sensational and antigenerative successions
Brandon Covington Sam-Suman; Steffani Jemison; Ndayé Kouagou; Kengné Téguia curated by Cédric Fauq
October 26 - December 22, 2019
It’s a show that starts with a letter (“dear mother”), addressed to the now-gone powerful figure that was holding the score. After the yearning, you come up with a question: can I go back in time with music? and you find the key – the reinvention of the beat isn’t serving progress (“go ahead”); it’s a tool for horizontal time-travels. You’re learning: if you have nothing left to lo(o)se(n), what about abolishing legacy? turning into the debtless. CF
The exhibition will only be complete after Ndayé Kouagou’s performance “I DON'T WANT ANY OF THIS TO BE PART OF ANY OF THAT” held at the gallery at 8pm on the night of the opening.
This project stems out of my long-term commitment in using and manipulating the exhibition format to deal with and think through blackness beyond visual representation. Believing in the necessity to offer alternatives to the number of images circulating through media and now more than ever in exhibition venues (a recent phenomenon that, despite its urgency, should also be questioned and challenged), sensational and antigenerative successions is the third exhibition in an ongoing and never-ending series of “exhibition-as-studies” tackling that issue (the first “Le Colt est Jeune et Haine” (The Colt is Young and Hatred) took place at DOC, Paris. The second “The Share of Opulence; Doubled; Fractional” at Sophie Tappeiner, Vienna. Both were held in 2018).
Invited by Nir to devise an exhibition in his space, I was compelled to think about my own relationship to Munich. Although tenuous, it had a rather special place in my heart and memory, as the first city I had travelled to specifically for an exhibition. That show was Matthew Barney’s River of Fundament, curated by Okwui Enwezor (17.03.14 — 17.08.14). I remembered, after having visited the exhibition for the second time, sitting down to write a letter: addressed to the now late curator. I had noticed the door to his office and had planned on slipping the letter through. I then realised the slight creepiness of my gesture and went to the reception instead, asking the front of house staff to forward my letter.
Obviously, the recent passing of Enwezor this year made me even more adamant to, somehow, deal with this anecdote. You could see this exhibition as another letter. One that isn’t meant to be answered. That is looking for an affiliation without asking for permission: an underclaimed legacy. As it stands, this letter is also a symphony of sorts. All the artists involved in sensational and antigenerative successions have a deep relationship to music. They are musicians, DJs, composers, interpreters. More specifically, it is the musicality of language that forms the common thread of this project, through lyrics and melody (Kengné Téguia), coded messages and musical notation (Steffani Jemison), branding as score (Ndayé Kouagou) and appropriated synthesised voices (Brandon Covington Sam-Sumana).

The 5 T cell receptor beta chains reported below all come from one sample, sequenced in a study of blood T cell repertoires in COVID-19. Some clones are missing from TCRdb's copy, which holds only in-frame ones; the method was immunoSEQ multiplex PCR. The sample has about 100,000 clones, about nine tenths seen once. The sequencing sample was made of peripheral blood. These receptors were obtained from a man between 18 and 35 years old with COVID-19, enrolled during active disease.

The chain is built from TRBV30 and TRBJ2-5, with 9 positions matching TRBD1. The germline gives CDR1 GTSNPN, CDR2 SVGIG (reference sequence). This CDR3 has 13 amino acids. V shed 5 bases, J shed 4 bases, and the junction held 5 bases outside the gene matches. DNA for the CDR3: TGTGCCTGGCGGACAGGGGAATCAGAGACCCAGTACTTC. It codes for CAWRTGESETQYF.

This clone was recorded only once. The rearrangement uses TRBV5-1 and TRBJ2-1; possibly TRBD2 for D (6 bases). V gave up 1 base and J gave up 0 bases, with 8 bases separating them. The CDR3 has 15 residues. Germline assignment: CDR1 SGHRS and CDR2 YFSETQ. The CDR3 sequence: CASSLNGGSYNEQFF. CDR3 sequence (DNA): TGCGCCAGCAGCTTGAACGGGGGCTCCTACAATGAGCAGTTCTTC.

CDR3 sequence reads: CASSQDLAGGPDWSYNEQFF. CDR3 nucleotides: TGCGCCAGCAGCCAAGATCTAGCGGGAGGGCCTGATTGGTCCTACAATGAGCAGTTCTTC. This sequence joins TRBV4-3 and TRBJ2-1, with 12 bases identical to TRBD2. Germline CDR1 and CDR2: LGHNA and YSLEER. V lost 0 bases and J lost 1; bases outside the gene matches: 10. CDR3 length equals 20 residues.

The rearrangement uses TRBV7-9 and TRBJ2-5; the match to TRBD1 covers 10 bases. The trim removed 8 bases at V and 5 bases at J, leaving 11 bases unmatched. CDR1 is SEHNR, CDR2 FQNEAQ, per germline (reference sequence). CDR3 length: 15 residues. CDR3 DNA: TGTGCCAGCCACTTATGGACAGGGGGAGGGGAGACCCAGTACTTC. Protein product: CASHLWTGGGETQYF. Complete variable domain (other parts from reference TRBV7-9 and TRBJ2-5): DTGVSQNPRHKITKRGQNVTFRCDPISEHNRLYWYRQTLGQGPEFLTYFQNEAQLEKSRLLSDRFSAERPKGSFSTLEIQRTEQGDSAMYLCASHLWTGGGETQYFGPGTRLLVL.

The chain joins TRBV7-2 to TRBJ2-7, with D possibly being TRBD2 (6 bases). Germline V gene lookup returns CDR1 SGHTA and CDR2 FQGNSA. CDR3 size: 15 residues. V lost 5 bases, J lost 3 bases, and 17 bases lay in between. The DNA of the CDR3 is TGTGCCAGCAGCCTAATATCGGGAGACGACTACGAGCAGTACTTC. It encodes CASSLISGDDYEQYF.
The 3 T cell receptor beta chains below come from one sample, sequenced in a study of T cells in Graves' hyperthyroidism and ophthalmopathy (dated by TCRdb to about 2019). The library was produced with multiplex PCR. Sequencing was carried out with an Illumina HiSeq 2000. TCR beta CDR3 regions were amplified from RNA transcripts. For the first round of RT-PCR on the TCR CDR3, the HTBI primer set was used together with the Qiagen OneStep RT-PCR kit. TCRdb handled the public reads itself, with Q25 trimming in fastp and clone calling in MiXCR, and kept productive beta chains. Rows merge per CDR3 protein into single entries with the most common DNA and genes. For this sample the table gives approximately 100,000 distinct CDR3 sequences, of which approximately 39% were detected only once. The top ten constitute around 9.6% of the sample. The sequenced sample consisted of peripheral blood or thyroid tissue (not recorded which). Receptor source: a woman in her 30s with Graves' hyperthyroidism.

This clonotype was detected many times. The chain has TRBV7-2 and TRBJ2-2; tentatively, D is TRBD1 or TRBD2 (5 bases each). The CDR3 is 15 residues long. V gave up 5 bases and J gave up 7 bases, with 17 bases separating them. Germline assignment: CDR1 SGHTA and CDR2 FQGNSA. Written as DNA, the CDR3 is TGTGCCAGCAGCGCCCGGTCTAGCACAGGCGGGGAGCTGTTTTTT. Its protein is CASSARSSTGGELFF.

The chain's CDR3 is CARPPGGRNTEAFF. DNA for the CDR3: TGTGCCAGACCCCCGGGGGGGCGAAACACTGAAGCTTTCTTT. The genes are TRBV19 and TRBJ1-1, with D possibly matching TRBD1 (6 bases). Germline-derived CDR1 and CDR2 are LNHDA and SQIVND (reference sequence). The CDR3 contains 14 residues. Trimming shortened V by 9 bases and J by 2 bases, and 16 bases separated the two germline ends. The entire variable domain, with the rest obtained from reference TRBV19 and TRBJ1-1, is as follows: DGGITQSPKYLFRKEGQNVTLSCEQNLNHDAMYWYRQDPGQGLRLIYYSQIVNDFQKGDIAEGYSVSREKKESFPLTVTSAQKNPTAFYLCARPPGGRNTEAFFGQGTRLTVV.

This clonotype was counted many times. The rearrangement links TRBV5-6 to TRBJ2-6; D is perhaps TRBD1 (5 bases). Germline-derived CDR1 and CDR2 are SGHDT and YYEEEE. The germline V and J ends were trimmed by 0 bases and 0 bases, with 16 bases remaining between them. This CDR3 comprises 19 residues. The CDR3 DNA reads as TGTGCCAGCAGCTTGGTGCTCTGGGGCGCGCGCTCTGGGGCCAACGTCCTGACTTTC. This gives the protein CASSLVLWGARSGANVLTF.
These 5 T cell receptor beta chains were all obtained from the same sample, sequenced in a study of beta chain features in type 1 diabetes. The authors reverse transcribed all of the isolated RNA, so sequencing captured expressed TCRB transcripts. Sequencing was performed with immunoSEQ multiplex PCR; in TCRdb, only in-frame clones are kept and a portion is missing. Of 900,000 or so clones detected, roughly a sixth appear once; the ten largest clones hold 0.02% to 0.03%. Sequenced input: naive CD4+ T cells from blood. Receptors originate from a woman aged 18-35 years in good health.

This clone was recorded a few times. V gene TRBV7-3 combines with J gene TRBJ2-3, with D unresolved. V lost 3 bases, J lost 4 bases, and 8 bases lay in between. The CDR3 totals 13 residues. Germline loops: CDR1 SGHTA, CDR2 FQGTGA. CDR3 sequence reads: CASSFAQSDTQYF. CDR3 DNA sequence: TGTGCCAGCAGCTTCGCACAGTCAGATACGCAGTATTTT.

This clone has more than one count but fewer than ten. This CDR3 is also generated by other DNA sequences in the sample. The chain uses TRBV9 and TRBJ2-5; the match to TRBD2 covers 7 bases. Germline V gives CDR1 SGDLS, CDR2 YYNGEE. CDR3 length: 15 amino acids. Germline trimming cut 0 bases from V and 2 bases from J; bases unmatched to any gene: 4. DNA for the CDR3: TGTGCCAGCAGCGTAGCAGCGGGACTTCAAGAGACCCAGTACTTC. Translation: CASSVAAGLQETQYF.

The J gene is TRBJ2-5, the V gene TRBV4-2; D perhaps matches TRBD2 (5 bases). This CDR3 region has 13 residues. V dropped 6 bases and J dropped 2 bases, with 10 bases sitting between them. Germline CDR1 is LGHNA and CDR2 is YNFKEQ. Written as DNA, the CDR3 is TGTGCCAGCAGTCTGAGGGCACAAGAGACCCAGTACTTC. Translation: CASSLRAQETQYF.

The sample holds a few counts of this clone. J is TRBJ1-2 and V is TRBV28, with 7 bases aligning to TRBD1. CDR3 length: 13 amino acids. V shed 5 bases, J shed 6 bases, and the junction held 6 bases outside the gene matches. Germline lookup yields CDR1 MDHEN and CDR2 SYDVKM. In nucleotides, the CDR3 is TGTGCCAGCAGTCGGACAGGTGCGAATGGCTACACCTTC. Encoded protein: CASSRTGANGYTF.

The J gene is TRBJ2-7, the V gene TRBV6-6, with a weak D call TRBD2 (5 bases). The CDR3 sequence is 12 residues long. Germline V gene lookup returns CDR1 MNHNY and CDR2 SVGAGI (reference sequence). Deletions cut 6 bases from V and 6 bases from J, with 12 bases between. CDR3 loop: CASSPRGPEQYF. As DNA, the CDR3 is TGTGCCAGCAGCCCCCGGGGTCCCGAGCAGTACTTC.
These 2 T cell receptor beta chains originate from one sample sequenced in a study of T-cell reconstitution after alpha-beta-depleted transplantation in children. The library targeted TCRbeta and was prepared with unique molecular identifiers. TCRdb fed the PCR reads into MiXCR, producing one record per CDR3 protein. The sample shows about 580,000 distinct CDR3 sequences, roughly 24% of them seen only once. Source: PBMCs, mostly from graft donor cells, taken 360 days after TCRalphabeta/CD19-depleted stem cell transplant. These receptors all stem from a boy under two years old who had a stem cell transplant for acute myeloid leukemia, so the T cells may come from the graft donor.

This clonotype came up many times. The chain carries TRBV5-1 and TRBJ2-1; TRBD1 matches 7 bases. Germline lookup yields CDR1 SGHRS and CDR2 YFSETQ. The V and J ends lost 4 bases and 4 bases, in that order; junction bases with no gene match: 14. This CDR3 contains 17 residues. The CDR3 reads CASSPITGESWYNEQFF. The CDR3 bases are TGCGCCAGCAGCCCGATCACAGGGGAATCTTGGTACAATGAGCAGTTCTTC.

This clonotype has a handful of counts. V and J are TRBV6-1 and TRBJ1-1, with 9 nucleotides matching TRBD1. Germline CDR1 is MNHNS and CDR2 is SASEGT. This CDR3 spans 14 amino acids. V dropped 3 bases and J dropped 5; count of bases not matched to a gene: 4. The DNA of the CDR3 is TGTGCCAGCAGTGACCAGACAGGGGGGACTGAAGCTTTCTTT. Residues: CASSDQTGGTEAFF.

After this text, you will find both biographies of the artists and quotes related to their work. CF
Brandon Covington Sam-Sumana is a multimedia artist and producer whose work interrogate matters related to currency, transience, narratology and system metabolism. Their investigations have spawned music projects, objects of generative design, and forays into speculative finance, video, and visual art. They were born in the mid-1990s in Fayetteville, NC.
“First Cotillion presents an aggravation of the space between alien figures and the paternalisms classifying them. It acknowledges that embodiment is never limited to the immediate corpus: that everyone is dividual – with bodies and objects alike as follicles of events both past and present; that color is as physical as sound. It suggests conscious non-decision when it comes to the question of whether we will picnic with an apple, a peach, or something else altogether. Simultaneously, it reprimands. First Cotillion reminds us that we are not nesting dolls.” Brandon Covington Sam-Sumana
Steffani Jemison lives and works in Brooklyn, New York. Recent and forthcoming solo exhibitions and commissioned performances include Jeu de Paume (2017), CAPC Bordeaux (2017), MASS MoCA (2017), Nottingham Contemporary (2017), RISD Museum (2015), and the Museum of Modern Art (2015). Solo screening programs include Lincoln Center: Art of the Real (2018) and Gene Siskel Film Center: Conversations at the Edge (2018). Jemison’s work is included in the Whitney Biennial 2019 as well as in the touring group exhibition Black Refractions: Highlights from The Studio Museum in Harlem (2019-2020).
“I am thinking about writing from and in the margins, on the floors and on the walls, as a way to generate energy. I am wondering how a tree is a margin, how a field is a margin, how a wall is a margin. I am thinking about how walls can be the most public and also the most private places. In a recent movement workshop, the choreographer André M. Zachery asked me to assume the position of a graffiti writer who was hiding in plain sight. How would we move? he asked us. And maybe the answer is: How we always move. I am looking for a route to drawing, and a route to writing, that does not pass through any masters at all, old or otherwise. I am looking for—no, I am looking at—a path to drawing that is a labor and performance of freedom. I am thinking about the relationship between freedom and withdrawal. What do drawing and withdrawal have in common?” Steffani Jemison, “Draft: On the Stroke, the Glyph, and the Mark” in Artforum, April 2019